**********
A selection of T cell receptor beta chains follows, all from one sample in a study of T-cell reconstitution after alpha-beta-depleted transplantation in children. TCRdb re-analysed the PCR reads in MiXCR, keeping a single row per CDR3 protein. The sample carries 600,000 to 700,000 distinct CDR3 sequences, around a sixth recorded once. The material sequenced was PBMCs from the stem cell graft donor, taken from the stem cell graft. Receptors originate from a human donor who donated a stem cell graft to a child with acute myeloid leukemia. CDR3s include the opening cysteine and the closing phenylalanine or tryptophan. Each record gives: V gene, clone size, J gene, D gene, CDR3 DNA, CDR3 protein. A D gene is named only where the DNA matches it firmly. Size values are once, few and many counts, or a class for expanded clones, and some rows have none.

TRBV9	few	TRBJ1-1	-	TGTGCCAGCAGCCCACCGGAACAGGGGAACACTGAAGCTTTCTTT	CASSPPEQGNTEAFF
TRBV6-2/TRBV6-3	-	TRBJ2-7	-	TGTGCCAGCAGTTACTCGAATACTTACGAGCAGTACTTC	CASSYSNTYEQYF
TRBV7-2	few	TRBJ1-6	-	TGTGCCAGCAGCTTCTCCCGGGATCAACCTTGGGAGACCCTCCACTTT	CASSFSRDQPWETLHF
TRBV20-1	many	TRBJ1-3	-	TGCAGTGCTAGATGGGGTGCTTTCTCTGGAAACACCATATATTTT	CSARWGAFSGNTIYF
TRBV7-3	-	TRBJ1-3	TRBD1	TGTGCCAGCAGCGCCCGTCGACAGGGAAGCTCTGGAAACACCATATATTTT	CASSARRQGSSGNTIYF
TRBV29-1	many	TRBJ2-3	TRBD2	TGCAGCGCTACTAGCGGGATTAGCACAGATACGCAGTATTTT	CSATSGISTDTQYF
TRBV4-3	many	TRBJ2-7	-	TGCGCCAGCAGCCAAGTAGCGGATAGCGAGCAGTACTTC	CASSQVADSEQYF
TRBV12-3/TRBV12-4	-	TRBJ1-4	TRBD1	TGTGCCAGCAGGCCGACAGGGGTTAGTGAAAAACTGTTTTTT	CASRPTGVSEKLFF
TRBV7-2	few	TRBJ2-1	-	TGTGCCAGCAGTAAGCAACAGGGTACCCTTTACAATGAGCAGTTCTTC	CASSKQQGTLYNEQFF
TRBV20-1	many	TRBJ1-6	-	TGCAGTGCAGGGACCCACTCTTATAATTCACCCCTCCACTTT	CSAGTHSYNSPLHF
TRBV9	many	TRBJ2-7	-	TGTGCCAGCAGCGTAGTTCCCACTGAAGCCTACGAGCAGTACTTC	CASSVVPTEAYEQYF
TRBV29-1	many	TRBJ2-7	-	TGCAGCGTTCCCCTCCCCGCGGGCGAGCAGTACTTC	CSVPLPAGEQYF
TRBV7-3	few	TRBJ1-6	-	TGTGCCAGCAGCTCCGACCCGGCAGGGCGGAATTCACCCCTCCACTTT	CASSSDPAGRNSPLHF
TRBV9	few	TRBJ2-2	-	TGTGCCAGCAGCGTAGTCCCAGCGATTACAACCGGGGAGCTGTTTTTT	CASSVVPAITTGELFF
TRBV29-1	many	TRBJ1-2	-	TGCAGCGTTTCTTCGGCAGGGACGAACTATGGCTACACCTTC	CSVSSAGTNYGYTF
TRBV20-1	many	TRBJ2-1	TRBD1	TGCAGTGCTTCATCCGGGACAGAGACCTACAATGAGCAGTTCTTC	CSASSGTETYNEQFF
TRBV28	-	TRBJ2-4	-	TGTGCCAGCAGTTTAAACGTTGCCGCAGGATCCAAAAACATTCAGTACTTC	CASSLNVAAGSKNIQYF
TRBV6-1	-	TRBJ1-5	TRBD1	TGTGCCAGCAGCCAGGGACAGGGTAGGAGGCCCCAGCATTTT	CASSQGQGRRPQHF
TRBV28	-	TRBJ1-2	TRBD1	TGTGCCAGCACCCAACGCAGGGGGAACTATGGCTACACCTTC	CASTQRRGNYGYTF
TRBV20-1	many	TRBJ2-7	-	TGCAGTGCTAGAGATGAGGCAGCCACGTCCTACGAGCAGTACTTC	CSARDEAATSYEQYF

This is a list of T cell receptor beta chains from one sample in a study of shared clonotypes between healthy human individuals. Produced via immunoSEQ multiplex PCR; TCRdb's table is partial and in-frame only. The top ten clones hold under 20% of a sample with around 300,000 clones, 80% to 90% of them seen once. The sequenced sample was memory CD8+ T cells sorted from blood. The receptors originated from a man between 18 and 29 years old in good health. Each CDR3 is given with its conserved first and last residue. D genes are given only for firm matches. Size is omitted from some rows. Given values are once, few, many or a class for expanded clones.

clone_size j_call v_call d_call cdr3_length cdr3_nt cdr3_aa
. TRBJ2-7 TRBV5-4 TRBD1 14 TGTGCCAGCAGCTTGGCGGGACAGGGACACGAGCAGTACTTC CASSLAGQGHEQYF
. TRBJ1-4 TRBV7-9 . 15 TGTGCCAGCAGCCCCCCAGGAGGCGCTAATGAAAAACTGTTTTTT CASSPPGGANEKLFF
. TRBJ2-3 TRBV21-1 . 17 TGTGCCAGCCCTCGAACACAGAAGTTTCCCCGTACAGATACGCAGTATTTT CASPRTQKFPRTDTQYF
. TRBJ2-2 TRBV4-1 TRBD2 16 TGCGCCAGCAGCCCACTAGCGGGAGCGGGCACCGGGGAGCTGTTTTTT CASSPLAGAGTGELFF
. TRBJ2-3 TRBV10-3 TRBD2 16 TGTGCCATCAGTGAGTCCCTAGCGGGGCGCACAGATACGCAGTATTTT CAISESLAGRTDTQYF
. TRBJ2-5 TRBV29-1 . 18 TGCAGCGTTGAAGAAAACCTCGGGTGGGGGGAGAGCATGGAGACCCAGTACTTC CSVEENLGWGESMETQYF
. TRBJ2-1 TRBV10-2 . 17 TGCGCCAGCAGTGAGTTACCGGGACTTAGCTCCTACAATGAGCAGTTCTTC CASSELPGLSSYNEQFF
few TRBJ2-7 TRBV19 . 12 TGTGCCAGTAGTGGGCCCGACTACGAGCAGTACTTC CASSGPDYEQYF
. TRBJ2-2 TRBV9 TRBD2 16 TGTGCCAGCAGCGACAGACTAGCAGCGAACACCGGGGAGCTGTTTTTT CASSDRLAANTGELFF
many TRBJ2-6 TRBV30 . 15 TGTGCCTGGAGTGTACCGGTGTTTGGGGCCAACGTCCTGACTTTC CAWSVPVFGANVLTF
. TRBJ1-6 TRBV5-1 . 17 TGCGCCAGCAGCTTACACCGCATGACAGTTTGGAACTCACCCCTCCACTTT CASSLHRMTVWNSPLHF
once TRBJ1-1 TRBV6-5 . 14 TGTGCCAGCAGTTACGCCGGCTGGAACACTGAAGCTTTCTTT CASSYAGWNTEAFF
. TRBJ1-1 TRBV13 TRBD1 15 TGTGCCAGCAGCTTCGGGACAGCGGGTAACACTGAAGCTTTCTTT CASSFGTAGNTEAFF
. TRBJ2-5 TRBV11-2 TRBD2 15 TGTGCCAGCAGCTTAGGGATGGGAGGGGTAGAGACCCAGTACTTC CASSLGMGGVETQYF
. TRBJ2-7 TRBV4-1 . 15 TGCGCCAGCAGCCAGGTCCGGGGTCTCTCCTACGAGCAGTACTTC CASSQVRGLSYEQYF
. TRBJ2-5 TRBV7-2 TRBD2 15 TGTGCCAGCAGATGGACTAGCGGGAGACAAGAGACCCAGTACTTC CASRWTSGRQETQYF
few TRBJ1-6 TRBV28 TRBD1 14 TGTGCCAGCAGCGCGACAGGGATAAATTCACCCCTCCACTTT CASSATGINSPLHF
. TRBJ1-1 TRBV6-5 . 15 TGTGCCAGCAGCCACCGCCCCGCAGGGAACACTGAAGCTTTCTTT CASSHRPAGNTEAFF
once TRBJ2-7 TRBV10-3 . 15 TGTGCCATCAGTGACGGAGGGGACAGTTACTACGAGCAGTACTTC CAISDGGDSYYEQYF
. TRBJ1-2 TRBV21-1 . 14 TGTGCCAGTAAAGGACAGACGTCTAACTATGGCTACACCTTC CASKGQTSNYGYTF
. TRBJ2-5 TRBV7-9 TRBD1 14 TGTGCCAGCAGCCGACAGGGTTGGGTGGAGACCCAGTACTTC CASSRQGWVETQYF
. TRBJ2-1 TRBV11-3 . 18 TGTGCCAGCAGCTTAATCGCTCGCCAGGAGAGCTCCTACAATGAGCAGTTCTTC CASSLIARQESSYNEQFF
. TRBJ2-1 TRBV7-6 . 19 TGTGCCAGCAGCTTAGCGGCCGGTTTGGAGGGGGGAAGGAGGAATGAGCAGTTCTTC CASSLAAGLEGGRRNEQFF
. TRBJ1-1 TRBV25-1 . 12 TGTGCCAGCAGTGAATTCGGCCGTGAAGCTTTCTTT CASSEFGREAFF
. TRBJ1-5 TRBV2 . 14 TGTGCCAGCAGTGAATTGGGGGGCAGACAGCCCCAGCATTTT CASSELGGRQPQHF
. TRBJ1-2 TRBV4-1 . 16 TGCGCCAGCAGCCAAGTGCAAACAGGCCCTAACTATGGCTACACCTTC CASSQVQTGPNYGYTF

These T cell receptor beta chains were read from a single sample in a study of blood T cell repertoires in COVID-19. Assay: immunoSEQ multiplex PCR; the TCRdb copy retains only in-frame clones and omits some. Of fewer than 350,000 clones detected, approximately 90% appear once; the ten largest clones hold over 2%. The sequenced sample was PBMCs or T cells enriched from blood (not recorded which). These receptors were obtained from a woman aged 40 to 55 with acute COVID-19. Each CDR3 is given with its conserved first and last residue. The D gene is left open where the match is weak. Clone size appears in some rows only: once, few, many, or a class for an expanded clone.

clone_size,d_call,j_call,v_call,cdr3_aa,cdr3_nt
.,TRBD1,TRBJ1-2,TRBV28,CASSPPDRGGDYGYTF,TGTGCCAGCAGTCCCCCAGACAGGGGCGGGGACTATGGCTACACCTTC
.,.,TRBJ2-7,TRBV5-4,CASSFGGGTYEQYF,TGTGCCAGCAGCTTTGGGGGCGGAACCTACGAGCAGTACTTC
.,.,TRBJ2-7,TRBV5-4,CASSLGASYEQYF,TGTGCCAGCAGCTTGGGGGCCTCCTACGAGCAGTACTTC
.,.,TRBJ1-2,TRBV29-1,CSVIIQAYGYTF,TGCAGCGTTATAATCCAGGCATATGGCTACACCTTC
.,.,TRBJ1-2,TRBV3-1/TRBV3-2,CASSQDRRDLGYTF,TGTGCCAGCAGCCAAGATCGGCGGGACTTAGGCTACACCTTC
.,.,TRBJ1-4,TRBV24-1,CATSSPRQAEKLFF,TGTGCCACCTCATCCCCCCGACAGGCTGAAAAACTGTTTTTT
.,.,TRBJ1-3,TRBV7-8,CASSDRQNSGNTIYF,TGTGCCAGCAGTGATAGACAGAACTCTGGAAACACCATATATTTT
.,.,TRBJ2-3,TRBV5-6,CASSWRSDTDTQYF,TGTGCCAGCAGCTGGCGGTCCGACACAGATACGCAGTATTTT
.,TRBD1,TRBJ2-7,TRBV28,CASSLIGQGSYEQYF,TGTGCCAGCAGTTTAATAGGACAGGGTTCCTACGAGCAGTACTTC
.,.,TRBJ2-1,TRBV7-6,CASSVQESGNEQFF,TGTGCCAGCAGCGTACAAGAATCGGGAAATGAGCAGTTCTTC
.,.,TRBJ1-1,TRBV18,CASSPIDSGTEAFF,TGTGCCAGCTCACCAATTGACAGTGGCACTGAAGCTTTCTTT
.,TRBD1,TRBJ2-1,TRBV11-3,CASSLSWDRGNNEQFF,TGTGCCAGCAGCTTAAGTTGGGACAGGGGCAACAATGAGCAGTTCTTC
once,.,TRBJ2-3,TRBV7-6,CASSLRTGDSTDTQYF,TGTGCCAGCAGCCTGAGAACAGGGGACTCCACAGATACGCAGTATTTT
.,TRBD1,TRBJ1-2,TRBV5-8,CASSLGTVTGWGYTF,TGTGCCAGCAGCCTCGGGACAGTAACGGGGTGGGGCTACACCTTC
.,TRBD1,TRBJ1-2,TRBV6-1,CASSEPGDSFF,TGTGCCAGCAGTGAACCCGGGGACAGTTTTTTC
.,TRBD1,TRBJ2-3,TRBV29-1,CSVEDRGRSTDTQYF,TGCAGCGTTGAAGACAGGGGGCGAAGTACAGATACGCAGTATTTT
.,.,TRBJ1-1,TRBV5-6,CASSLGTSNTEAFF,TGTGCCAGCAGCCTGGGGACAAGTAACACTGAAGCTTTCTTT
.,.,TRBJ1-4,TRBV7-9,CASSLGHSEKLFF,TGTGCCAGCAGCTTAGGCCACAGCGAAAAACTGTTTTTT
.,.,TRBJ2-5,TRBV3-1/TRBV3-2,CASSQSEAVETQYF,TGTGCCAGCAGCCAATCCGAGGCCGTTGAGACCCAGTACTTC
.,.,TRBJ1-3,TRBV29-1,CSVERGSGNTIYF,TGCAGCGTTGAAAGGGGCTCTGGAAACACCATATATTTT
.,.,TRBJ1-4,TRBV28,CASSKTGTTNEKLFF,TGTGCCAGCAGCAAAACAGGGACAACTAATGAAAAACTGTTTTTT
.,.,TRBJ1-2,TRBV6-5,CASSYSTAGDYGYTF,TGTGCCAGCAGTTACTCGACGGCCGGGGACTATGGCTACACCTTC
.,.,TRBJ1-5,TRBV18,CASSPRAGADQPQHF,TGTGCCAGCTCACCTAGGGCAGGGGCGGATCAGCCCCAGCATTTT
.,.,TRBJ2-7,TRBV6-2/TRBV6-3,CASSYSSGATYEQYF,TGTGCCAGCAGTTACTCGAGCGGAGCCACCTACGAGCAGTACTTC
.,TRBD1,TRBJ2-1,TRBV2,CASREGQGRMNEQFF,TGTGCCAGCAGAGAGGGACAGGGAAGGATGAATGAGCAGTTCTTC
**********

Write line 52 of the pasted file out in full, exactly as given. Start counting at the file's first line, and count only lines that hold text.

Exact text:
.,TRBD1,TRBJ1-2,TRBV28,CASSPPDRGGDYGYTF,TGTGCCAGCAGTCCCCCAGACAGGGGCGGGGACTATGGCTACACCTTC